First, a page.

The Cycle of Abuse

The term “cycle of abuse” has been used for many years to describe the known impact of abuse experienced in childhood, when the abused child grows into an adult, they themselves become the perpetrator. When a child see’s their role models argue and fight and hit and swear or treat people badly, it is normalised for them. This means they see it as a normal behaviour and believe it is how they should behave. Children learn to behave from their parents, and it is a sad fact that children who witness domestic violence have the potential to become perpetrators themselves.

However, there is another “cycle of abuse” that is just as powerful and deadly, and is the main reason why women struggle to leave their situation. Know that first and foremost – it is never the fault of the person who is experiencing domestic violence and abuse.

One of the most frequent questions I get asked by people when explaining my abusive relationships is, “why did you stay with him?”

This question is hurtful and demonstrates ignorance on behalf of the person asking the question. It could be considered with, “I would never let a man treat me like that!” Which is another equally hurtful and ignorant statement.

The cycle of abuse within a relationship is actually the key to both these comments. How would this work? It’s Friday night. You have met up with some friends in town at a busy bar. As you get you and your friends a drink at the bar, a handsome face catches your eye. Your eyes meet briefly before you look away with excitement. A little while later he walks to your table with confidence where your friends and you are talking. He spends the rest of the evening entertaining you all with interesting high-brow stories that make you all laugh and feel at ease. You are intrigued by this handsome, funny and interesting person. The end of the night sadly looms and he offers to walk you and your friends to the nearest taxi stand. Wow – he is considerate and caring too!

Your friends can’t stop telling you how lucky you are! Your romance blossoms and your parents think he is amazing. Your dad spends hours talking to him about everything from DIY to football. Your mother invites him to all the family gatherings and celebrations.

The first time you experience domestic abuse can be so subtle, that it is often ignored. Sometimes, it can be violent and sometimes it could be making you do things that you are not comfortable with. As soon as you experience it you start to think about the incident – what happened? But instantly, “Oh I am so sorry baby, I will never do that again, I love you, you are amazing….”  or you are hugged, or being brought flowers. The incident is minimised and forgotten. Weeks, months and sometimes even years can pass before the next incident.

The kind and considerate man you fell in love with has become your abuser. Yet, it only happens once or twice a year – hardly worth stressing too much over. Every couple has arguments, don’t they? Most of the time you are bought gifts or treated like a princess.

What has happened? Without even realising it, you have entered the world of domestic abuse and the cycle of abuse. So how does it work?

Let’s be honest. No woman would choose to start a relationship with a man who was abusive. Unfortunately, the perpetrators do not come with warning signs and bells. If they did – there would be no need for our services or other organisations.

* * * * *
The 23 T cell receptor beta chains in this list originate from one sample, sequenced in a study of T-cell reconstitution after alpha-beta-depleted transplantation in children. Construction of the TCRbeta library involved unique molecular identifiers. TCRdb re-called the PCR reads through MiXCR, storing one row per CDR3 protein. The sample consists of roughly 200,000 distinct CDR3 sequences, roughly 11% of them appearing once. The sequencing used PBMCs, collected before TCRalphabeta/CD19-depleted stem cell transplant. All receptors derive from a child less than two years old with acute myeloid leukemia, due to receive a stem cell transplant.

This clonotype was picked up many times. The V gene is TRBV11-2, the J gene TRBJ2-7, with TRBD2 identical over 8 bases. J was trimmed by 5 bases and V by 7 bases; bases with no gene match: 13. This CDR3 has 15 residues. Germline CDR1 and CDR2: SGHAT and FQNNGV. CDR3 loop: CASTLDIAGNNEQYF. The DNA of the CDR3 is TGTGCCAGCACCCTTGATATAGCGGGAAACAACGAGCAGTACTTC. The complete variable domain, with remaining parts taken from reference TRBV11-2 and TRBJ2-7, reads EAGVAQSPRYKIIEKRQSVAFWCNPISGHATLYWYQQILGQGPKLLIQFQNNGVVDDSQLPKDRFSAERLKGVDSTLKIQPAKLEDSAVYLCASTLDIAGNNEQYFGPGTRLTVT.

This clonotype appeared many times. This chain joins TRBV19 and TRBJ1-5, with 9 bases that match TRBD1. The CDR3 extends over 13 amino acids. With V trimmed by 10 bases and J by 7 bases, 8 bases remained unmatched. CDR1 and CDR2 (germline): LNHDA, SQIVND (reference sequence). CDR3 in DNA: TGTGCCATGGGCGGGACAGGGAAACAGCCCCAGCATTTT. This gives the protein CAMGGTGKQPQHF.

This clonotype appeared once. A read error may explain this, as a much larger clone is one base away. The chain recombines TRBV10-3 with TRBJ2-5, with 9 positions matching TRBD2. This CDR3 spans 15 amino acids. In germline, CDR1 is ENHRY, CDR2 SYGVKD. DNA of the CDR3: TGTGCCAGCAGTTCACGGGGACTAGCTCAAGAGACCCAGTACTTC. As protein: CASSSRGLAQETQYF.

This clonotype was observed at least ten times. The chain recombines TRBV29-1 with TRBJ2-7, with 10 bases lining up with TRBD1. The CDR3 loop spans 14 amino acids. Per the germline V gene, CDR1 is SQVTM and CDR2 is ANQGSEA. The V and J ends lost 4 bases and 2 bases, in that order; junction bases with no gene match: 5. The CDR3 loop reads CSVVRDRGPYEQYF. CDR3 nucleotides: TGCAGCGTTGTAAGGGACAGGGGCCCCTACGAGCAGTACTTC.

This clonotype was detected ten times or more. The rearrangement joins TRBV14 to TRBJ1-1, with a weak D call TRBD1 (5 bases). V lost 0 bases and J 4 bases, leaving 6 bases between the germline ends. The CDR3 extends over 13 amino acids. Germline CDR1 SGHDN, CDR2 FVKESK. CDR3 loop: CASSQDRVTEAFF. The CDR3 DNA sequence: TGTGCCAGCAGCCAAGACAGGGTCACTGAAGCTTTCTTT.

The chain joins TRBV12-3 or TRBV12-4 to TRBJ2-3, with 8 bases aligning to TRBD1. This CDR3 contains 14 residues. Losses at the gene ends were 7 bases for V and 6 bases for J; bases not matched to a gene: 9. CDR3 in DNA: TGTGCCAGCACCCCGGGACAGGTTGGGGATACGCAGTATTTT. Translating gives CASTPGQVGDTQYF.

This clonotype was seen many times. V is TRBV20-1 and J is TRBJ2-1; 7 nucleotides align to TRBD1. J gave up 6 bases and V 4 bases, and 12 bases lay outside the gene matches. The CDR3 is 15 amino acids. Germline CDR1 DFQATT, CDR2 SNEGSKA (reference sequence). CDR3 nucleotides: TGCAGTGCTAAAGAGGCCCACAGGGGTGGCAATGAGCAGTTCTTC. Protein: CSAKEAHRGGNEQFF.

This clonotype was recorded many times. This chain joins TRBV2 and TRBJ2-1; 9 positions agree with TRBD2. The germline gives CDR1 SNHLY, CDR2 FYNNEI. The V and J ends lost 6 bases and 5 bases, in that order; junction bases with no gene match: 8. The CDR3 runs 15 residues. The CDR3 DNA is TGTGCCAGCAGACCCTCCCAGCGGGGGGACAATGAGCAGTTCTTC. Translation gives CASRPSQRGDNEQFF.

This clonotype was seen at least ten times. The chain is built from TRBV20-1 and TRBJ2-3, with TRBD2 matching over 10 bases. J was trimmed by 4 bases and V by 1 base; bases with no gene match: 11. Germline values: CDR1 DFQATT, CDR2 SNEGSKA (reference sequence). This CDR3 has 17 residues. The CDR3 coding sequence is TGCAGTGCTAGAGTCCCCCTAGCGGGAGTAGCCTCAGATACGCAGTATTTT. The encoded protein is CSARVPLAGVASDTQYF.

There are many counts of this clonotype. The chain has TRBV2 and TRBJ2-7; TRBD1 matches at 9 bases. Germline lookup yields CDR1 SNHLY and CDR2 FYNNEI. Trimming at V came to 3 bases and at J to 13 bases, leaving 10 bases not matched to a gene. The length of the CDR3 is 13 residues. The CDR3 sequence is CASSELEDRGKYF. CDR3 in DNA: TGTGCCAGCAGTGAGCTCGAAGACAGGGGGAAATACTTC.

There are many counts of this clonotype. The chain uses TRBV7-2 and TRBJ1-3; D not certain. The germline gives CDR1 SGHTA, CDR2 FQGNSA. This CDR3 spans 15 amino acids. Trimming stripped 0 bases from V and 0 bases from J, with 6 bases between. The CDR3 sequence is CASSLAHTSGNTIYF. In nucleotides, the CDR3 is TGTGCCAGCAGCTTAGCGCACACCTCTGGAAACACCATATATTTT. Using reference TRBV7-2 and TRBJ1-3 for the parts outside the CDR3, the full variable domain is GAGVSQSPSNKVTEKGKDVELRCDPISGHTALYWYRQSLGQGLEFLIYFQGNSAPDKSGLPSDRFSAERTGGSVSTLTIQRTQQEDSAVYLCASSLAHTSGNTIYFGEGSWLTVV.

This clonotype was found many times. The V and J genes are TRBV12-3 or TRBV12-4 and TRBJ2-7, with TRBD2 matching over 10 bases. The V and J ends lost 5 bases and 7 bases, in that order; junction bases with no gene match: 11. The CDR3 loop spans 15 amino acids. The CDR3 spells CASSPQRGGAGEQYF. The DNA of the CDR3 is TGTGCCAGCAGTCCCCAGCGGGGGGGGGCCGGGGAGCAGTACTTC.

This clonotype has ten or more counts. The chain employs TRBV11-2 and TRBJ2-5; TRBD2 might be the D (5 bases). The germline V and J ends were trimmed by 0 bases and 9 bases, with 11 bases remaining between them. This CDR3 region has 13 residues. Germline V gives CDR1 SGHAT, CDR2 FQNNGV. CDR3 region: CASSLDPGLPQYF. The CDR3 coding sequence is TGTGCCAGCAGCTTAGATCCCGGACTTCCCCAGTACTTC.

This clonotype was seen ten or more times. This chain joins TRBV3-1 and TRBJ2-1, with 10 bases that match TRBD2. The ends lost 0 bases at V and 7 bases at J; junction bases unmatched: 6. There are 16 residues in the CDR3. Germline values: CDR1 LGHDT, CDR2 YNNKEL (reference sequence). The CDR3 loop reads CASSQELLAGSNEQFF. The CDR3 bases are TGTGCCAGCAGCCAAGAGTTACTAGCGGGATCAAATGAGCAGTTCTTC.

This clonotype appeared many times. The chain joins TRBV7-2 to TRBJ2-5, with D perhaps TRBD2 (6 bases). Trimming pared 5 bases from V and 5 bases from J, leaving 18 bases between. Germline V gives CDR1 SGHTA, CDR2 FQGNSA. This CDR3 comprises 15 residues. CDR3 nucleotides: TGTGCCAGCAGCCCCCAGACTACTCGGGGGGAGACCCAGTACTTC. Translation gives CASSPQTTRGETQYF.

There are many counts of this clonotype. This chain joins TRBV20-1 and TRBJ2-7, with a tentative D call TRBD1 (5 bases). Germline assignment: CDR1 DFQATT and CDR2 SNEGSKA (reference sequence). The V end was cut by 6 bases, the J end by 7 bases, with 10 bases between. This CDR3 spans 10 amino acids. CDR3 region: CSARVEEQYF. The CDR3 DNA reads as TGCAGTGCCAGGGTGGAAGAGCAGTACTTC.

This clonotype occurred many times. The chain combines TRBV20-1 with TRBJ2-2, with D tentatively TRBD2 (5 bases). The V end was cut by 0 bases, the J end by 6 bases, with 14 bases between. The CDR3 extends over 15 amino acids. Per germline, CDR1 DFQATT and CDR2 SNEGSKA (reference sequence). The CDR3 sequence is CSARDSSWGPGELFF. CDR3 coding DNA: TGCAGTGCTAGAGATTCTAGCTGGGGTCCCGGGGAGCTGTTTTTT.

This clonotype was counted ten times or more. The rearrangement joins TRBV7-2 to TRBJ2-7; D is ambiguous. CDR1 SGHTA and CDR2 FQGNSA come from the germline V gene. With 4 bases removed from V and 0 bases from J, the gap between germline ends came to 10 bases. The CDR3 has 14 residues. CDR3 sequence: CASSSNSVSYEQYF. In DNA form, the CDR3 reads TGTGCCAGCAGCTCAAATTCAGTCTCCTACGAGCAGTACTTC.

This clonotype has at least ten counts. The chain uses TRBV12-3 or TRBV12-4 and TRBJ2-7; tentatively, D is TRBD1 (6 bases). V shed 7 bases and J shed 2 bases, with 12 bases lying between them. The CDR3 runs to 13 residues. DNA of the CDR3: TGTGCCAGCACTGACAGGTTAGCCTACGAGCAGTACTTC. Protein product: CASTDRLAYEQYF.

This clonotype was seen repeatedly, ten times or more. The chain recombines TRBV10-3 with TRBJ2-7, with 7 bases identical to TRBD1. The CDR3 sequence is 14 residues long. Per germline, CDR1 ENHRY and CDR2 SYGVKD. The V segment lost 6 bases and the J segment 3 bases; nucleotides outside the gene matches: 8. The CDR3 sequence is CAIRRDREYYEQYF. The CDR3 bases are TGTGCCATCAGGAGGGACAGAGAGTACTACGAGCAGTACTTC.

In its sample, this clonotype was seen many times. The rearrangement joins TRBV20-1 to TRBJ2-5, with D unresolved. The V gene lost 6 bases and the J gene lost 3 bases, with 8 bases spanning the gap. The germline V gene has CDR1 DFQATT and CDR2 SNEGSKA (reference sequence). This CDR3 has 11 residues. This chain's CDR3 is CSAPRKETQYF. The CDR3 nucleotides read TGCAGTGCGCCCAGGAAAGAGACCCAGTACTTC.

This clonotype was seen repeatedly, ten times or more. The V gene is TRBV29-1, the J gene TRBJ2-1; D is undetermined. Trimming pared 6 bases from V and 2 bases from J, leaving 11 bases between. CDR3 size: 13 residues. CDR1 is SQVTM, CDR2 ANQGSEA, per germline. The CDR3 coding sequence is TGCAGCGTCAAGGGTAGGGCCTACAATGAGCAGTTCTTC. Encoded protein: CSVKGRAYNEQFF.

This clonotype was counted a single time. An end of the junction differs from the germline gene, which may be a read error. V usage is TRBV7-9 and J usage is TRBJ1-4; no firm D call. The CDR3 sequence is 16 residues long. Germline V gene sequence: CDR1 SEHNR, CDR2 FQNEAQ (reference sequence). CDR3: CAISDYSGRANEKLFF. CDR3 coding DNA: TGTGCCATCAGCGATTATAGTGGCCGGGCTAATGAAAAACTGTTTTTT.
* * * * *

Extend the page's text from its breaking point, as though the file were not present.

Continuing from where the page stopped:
How does the cycle work then?

cycle of abuse Take a look at at this image. It is the cycle of abuse. Despite it looking like there is no beginning, there is. Most abusive relationships start with fun and happiness. However, the abuser cannot maintain this. Often they set their *partner up deliberately to fail. This can be through normal, mundane tasks such as shopping, housework or picking the children up from school.
For example; You have an evening in with your partner planned, however halfway through a close friend calls very upset. As she sounds very distressed you spend time listening to her and helping her. However, whilst you are doing this, your partner has given you a time limit that you are required to stay on the phone to your friend. But obviously, as you are not telepathic, you are unaware of this and as she is a good friend who needs help, you spend as long as you need on the phone. This is the tension building phase.
Once you are off the phone, feeling happier that you have helped your friend, you return to your partner who you think has been waiting patiently for your return (because that’s what you would do, right?). But, your partner is not waiting patiently, they are tense and accusatory. You may or may not notice the sudden change in their behaviour, however, you are now is danger of either physical abuse, emotional abuse or sexual abuse. This is the abuse phase. The abuse can be sudden and quick, or prolonged and last for many hours.
The abuse ends and your partner apologises for their actions, makes promises they would never do it again – or denies hurting you “it’s all in your head”. Sometimes you might be treated to a bunch of flowers, or new clothes. Your led into feeling sorry for them, or believe that you can change them, that they are truly sorry. In fact, the only thing they are sorry for is themselves. This is the remorse and forgiveness phase.
Recognising this cycle and breaking it are important and can be lifesaving. HOPE can help you do this.
*By using the term partner it is perceived the woman is an equal to her abuser, when in fact she is not. The word partner has been used simply to illustrate the woman is in a relationship with her abuser, regardless of whether they are a man or a woman.